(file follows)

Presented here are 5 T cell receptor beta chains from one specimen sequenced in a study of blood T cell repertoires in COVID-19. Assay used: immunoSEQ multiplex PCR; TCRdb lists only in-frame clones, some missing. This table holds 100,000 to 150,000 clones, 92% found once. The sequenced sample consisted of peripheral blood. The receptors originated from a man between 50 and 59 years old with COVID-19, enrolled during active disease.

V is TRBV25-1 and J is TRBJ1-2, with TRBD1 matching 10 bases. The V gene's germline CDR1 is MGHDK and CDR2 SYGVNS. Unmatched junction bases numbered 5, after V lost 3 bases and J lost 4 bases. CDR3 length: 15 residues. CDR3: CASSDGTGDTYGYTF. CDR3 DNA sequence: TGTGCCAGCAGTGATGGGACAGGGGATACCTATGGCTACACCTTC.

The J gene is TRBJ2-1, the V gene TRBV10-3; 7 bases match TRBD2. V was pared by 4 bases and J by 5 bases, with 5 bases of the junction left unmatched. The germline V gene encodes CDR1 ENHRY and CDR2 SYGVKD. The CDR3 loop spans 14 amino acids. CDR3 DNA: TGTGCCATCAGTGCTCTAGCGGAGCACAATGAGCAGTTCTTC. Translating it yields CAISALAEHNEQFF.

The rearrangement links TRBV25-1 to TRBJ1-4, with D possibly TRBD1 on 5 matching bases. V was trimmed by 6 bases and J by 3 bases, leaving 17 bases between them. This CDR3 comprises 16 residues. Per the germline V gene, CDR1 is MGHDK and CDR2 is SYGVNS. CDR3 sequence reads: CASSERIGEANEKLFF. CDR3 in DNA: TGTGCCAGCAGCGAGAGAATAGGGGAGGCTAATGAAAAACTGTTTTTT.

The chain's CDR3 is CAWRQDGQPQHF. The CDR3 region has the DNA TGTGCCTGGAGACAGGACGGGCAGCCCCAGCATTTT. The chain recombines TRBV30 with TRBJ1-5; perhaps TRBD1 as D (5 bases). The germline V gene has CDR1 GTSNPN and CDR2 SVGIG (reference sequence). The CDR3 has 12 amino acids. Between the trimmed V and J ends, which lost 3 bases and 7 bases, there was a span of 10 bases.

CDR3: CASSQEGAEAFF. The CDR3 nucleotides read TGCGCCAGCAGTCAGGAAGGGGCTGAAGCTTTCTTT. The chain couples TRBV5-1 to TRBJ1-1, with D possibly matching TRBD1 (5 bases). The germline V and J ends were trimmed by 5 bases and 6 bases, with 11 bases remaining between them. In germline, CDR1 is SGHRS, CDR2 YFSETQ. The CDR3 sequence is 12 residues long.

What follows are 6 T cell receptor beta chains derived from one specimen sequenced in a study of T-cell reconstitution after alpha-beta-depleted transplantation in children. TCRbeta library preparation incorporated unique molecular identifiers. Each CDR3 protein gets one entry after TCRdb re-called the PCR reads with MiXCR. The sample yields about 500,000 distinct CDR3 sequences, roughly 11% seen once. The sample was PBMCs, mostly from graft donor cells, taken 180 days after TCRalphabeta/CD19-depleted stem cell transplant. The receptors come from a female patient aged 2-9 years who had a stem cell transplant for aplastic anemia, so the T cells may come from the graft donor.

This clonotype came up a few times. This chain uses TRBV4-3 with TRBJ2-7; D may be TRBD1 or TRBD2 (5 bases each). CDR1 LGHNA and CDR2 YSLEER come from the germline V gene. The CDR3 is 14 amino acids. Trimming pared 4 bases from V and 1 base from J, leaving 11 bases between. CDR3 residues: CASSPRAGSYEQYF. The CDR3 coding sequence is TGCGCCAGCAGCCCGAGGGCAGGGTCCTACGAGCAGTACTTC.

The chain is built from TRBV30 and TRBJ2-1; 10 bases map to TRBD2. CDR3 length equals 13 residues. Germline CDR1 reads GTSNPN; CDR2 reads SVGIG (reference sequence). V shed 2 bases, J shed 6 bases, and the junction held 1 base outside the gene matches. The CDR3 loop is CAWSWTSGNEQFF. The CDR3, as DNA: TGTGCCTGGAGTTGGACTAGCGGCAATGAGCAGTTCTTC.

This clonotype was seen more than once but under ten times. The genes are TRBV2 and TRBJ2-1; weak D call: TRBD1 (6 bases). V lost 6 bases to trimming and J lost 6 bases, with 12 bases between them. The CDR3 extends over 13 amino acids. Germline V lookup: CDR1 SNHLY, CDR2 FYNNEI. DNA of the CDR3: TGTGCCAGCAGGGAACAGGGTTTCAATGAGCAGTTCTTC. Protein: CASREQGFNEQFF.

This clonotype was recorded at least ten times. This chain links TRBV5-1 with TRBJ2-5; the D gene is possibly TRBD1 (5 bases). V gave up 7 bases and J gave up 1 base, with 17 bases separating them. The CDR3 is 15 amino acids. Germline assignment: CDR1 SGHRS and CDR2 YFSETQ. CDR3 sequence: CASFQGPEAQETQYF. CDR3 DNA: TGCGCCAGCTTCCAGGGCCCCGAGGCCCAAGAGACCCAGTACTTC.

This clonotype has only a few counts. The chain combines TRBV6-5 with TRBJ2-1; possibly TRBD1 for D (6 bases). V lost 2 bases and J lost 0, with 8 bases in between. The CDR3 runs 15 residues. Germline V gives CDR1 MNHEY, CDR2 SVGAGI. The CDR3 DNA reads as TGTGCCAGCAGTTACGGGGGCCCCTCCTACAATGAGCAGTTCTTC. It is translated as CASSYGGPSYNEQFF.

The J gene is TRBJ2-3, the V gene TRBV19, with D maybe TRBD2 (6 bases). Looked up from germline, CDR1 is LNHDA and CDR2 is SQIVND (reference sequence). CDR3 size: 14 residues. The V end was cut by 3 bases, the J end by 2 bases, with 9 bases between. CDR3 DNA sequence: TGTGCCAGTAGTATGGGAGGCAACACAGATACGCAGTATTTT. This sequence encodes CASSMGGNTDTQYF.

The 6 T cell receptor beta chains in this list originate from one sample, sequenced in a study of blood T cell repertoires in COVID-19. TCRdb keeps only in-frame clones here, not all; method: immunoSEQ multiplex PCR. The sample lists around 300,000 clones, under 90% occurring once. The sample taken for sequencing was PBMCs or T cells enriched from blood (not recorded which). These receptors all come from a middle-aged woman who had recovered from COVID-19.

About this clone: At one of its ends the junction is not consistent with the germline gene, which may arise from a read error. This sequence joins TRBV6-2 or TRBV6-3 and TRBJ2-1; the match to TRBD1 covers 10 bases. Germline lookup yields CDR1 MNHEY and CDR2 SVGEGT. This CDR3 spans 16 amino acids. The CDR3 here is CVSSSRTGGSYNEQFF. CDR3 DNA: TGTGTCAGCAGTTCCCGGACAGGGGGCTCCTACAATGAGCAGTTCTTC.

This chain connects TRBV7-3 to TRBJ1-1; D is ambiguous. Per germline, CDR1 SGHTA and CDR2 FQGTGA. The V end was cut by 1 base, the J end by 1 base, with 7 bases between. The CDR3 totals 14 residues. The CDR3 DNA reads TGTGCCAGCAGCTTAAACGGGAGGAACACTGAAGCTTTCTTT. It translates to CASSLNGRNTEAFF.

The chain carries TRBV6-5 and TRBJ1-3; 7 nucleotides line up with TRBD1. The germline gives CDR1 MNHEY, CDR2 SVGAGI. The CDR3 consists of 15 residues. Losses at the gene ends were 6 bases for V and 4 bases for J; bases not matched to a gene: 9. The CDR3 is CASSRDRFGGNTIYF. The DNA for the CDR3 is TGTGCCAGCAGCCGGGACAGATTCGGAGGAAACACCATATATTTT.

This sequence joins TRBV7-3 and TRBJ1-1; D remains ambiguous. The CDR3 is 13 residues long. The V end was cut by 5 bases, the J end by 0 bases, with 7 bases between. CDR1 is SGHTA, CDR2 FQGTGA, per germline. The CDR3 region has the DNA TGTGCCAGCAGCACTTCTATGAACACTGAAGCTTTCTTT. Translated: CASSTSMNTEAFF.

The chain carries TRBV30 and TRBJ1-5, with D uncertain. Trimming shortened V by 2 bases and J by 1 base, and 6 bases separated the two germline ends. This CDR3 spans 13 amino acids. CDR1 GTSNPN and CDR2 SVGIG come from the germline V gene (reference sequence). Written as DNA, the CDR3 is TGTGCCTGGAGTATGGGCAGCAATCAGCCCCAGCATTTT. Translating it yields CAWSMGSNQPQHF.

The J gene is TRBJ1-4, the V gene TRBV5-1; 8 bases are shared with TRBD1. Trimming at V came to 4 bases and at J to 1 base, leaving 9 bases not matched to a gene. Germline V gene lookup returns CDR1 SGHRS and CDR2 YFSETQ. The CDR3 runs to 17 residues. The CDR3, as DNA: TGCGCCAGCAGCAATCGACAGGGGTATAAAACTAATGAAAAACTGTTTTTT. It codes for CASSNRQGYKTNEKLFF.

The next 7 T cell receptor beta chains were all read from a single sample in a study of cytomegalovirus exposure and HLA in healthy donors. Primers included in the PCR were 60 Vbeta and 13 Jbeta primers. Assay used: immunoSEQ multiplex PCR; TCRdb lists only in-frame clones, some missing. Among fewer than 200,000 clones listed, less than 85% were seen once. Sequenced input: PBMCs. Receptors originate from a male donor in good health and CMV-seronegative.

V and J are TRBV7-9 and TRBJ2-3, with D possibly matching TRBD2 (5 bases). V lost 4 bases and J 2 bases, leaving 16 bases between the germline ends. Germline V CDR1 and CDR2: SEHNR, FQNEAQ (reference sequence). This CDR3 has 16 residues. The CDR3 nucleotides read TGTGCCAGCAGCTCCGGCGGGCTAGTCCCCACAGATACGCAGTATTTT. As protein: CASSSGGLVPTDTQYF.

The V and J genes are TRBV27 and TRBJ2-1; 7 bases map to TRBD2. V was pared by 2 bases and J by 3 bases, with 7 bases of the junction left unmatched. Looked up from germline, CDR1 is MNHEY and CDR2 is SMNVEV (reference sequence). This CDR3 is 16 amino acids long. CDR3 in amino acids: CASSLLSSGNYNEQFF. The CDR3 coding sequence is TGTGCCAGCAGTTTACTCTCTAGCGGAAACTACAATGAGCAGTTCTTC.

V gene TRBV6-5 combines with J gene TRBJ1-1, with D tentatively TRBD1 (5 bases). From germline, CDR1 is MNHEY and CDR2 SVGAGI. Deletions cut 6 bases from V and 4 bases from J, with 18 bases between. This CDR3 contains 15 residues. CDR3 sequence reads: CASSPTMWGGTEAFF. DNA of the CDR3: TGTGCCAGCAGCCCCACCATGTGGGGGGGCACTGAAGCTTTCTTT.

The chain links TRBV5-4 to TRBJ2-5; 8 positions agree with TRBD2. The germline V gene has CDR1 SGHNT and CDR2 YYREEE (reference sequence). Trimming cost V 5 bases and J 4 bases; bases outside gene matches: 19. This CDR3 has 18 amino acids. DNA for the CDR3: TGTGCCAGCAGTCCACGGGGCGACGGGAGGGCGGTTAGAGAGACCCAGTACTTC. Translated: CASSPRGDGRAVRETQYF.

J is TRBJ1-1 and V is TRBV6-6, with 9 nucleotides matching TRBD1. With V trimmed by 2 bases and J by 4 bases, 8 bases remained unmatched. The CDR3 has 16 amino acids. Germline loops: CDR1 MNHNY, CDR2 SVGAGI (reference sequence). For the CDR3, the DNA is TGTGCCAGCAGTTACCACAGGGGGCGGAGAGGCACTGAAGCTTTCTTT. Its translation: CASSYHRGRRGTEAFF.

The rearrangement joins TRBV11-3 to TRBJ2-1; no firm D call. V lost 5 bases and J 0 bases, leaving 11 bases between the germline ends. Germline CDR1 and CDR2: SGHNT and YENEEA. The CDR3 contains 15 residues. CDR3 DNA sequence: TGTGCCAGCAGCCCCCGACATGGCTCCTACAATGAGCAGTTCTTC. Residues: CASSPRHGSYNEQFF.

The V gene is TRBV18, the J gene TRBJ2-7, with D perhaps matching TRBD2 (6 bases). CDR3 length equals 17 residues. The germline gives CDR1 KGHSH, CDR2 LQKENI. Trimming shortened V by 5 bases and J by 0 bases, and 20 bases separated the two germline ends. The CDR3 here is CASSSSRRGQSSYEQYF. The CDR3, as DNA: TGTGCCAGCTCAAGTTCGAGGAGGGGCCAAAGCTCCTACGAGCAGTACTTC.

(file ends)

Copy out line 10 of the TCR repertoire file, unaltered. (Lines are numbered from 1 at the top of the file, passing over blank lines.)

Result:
This clonotype was seen more than once but under ten times. The genes are TRBV2 and TRBJ2-1; weak D call: TRBD1 (6 bases). V lost 6 bases to trimming and J lost 6 bases, with 12 bases between them. The CDR3 extends over 13 amino acids. Germline V lookup: CDR1 SNHLY, CDR2 FYNNEI. DNA of the CDR3: TGTGCCAGCAGGGAACAGGGTTTCAATGAGCAGTTCTTC. Protein: CASREQGFNEQFF.